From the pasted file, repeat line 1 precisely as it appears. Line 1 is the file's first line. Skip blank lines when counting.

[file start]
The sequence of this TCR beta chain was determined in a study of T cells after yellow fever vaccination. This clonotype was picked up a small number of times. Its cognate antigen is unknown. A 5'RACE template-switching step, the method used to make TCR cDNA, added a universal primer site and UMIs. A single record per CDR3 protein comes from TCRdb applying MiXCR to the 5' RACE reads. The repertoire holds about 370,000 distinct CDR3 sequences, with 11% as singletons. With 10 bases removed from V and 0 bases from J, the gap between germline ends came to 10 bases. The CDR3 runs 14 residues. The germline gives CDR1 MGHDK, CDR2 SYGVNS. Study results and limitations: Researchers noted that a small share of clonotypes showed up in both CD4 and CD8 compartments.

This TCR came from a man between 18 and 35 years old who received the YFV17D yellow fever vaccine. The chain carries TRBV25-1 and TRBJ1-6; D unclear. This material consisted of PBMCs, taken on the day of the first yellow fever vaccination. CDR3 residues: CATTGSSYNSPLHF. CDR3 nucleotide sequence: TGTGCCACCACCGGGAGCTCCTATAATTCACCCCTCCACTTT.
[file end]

The sequence of this TCR beta chain was determined in a study of T cells after yellow fever vaccination. This clonotype was picked up a small number of times. Its cognate antigen is unknown. A 5'RACE template-switching step, the method used to make TCR cDNA, added a universal primer site and UMIs. A single record per CDR3 protein comes from TCRdb applying MiXCR to the 5' RACE reads. The repertoire holds about 370,000 distinct CDR3 sequences, with 11% as singletons. With 10 bases removed from V and 0 bases from J, the gap between germline ends came to 10 bases. The CDR3 runs 14 residues. The germline gives CDR1 MGHDK, CDR2 SYGVNS. Study results and limitations: Researchers noted that a small share of clonotypes showed up in both CD4 and CD8 compartments.